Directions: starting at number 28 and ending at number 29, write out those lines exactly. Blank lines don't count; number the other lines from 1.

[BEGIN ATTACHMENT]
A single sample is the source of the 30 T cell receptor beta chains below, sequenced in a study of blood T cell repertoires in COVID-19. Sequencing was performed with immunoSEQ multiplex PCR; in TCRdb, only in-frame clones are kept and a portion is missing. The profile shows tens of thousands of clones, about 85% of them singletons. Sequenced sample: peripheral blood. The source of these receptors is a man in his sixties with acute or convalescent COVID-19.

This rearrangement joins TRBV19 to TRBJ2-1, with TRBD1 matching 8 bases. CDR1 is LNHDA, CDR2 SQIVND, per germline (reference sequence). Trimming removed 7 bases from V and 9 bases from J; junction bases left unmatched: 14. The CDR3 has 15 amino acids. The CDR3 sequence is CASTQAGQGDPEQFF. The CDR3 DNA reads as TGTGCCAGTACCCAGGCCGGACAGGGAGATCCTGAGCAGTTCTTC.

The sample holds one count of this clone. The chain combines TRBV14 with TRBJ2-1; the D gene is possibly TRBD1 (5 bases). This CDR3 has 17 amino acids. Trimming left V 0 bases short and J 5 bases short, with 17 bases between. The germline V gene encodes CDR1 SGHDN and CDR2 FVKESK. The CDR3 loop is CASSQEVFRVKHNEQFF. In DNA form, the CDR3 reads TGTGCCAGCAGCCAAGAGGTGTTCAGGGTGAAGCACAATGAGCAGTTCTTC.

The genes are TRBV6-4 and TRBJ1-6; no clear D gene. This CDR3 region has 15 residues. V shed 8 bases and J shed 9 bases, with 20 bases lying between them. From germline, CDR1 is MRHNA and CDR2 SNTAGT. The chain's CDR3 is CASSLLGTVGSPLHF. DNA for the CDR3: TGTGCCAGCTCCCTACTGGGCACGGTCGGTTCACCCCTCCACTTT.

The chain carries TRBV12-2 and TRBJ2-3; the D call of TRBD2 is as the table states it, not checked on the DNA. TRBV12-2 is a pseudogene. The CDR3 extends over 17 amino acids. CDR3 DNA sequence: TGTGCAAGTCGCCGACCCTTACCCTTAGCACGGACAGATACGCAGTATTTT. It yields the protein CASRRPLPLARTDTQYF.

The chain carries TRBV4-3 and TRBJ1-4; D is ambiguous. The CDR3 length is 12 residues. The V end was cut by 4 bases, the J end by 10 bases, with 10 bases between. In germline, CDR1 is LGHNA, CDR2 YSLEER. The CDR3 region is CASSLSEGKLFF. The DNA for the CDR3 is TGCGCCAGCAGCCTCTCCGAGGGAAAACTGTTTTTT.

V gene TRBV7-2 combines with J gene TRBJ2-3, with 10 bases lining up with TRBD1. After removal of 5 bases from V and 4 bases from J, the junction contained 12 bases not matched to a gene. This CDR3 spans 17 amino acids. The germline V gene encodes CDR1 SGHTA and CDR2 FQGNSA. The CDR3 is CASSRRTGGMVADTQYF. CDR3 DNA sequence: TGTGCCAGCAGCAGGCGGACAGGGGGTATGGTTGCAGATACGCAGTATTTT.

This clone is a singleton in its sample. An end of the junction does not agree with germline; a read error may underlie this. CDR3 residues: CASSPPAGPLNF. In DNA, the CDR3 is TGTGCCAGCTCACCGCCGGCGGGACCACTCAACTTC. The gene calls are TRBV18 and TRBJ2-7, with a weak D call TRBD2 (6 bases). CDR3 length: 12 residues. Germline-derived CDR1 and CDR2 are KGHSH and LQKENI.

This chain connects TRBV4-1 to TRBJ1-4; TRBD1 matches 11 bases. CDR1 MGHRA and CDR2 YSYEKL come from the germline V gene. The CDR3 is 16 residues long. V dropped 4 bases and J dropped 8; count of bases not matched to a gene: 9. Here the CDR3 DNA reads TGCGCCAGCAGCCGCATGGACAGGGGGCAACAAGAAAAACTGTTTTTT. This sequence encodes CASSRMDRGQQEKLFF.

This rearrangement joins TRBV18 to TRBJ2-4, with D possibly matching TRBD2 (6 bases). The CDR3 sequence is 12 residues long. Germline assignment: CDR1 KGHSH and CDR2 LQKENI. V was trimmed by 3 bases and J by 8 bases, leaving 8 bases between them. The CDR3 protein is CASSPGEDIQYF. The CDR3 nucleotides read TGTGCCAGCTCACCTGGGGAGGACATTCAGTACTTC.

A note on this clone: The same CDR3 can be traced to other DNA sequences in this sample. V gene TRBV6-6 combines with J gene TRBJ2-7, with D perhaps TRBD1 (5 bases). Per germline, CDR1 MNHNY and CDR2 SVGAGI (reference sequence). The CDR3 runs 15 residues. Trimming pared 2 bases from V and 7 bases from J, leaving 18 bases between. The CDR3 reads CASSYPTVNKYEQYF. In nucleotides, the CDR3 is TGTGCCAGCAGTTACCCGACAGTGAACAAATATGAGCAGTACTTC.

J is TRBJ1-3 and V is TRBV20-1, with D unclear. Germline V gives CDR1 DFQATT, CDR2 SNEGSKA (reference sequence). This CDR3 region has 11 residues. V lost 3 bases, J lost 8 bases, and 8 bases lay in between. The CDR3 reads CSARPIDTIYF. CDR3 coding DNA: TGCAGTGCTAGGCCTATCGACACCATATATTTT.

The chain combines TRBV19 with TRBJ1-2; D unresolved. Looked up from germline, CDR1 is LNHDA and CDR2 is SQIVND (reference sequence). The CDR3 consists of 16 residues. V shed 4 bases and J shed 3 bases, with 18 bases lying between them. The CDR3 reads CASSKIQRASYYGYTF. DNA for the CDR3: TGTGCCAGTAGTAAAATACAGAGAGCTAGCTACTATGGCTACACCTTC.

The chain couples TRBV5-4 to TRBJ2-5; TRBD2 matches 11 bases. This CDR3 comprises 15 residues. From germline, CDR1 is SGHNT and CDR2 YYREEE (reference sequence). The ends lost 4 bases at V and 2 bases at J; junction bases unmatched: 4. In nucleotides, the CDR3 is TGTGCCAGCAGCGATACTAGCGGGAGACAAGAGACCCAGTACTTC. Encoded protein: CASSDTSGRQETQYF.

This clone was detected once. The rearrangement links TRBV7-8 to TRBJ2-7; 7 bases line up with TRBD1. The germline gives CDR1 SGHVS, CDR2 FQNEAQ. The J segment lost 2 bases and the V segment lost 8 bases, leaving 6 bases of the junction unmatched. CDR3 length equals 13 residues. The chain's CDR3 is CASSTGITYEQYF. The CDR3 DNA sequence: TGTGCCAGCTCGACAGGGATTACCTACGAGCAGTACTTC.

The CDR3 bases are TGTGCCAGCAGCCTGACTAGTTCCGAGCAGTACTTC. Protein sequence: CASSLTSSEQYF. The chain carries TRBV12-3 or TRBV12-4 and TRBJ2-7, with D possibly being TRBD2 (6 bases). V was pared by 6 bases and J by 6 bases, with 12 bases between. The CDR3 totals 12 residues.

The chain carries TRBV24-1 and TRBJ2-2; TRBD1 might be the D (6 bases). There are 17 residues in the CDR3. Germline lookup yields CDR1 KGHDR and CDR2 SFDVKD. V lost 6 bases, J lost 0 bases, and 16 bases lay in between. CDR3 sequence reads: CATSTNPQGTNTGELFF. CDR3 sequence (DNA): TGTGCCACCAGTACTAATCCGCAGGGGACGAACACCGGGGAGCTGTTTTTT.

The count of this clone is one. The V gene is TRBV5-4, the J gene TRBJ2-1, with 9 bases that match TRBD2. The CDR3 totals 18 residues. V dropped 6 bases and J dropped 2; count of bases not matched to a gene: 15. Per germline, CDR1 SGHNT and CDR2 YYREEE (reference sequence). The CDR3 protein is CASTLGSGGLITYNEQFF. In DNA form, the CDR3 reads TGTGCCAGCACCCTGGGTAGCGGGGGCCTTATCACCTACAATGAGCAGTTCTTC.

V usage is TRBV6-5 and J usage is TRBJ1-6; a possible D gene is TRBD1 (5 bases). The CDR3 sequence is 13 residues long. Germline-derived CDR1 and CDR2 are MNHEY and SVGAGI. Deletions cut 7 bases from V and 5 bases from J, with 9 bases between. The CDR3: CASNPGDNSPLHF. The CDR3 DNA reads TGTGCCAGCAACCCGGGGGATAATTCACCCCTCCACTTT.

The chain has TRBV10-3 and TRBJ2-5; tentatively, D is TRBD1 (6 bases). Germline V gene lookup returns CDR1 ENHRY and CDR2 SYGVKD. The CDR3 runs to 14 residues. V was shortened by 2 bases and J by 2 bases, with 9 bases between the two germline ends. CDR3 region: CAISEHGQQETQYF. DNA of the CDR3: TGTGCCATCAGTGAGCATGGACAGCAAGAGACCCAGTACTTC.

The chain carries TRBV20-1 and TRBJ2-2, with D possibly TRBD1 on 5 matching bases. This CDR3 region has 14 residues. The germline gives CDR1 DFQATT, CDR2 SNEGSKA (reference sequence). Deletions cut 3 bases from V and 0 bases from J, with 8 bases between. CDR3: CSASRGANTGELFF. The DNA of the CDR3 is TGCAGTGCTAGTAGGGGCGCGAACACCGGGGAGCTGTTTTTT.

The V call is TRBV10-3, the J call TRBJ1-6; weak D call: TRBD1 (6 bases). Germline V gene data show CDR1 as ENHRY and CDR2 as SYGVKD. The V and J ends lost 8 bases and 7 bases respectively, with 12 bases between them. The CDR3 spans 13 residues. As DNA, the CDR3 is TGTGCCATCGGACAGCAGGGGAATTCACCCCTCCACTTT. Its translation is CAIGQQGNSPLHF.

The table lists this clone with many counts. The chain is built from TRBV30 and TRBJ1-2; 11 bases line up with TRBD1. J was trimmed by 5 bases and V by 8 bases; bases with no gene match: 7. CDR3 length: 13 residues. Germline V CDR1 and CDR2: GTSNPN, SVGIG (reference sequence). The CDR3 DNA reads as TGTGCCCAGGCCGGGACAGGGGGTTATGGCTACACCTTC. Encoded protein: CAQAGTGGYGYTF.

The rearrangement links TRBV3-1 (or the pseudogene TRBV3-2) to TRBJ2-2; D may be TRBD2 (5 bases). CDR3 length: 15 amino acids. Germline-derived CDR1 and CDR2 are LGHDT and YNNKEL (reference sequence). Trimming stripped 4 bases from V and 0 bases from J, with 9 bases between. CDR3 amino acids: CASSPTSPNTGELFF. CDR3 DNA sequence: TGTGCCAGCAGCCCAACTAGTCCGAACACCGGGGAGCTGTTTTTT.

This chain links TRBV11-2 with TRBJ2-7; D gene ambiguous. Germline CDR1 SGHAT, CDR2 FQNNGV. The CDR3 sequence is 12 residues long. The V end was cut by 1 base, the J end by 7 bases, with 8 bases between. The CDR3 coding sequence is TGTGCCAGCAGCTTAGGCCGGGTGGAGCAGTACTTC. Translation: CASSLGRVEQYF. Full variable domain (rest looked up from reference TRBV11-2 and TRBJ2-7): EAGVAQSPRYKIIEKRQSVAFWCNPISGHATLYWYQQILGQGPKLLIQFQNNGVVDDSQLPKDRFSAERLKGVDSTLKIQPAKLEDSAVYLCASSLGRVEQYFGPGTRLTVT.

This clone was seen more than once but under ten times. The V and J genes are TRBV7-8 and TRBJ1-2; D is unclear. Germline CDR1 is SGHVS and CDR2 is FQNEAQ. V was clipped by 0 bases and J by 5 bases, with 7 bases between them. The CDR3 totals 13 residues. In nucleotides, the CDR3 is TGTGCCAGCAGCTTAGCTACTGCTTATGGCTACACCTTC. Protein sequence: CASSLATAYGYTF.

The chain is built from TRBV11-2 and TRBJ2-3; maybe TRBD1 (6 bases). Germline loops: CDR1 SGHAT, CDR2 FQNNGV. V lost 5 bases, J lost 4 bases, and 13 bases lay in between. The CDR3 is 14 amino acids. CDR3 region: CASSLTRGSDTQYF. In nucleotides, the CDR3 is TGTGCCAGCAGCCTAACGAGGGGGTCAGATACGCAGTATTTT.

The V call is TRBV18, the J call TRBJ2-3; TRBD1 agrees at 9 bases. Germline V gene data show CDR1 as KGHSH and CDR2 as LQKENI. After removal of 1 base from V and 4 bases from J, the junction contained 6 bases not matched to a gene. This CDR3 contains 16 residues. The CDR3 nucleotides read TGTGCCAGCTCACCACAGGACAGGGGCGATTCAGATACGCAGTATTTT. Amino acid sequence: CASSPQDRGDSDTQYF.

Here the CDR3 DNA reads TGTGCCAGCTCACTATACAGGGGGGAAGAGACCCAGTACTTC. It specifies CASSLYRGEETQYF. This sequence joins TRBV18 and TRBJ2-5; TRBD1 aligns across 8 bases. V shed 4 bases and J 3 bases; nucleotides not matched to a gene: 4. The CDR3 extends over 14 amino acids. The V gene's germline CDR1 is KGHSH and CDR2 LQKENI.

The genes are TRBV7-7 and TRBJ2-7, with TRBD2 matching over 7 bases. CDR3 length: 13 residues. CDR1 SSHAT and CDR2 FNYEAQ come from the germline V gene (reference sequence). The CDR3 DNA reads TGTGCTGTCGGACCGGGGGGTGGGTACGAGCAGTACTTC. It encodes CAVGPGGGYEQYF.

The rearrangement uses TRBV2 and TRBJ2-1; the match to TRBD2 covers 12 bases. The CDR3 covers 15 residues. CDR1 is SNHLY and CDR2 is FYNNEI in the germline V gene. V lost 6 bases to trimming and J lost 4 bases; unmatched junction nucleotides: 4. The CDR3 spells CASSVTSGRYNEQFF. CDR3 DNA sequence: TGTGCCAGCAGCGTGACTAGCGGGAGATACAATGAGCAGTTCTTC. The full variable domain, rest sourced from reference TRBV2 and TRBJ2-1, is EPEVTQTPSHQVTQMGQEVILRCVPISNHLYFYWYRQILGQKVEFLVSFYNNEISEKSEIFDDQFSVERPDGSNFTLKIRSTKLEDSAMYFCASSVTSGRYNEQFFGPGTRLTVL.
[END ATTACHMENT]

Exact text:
The V call is TRBV18, the J call TRBJ2-3; TRBD1 agrees at 9 bases. Germline V gene data show CDR1 as KGHSH and CDR2 as LQKENI. After removal of 1 base from V and 4 bases from J, the junction contained 6 bases not matched to a gene. This CDR3 contains 16 residues. The CDR3 nucleotides read TGTGCCAGCTCACCACAGGACAGGGGCGATTCAGATACGCAGTATTTT. Amino acid sequence: CASSPQDRGDSDTQYF.

Here the CDR3 DNA reads TGTGCCAGCTCACTATACAGGGGGGAAGAGACCCAGTACTTC. It specifies CASSLYRGEETQYF. This sequence joins TRBV18 and TRBJ2-5; TRBD1 aligns across 8 bases. V shed 4 bases and J 3 bases; nucleotides not matched to a gene: 4. The CDR3 extends over 14 amino acids. The V gene's germline CDR1 is KGHSH and CDR2 LQKENI.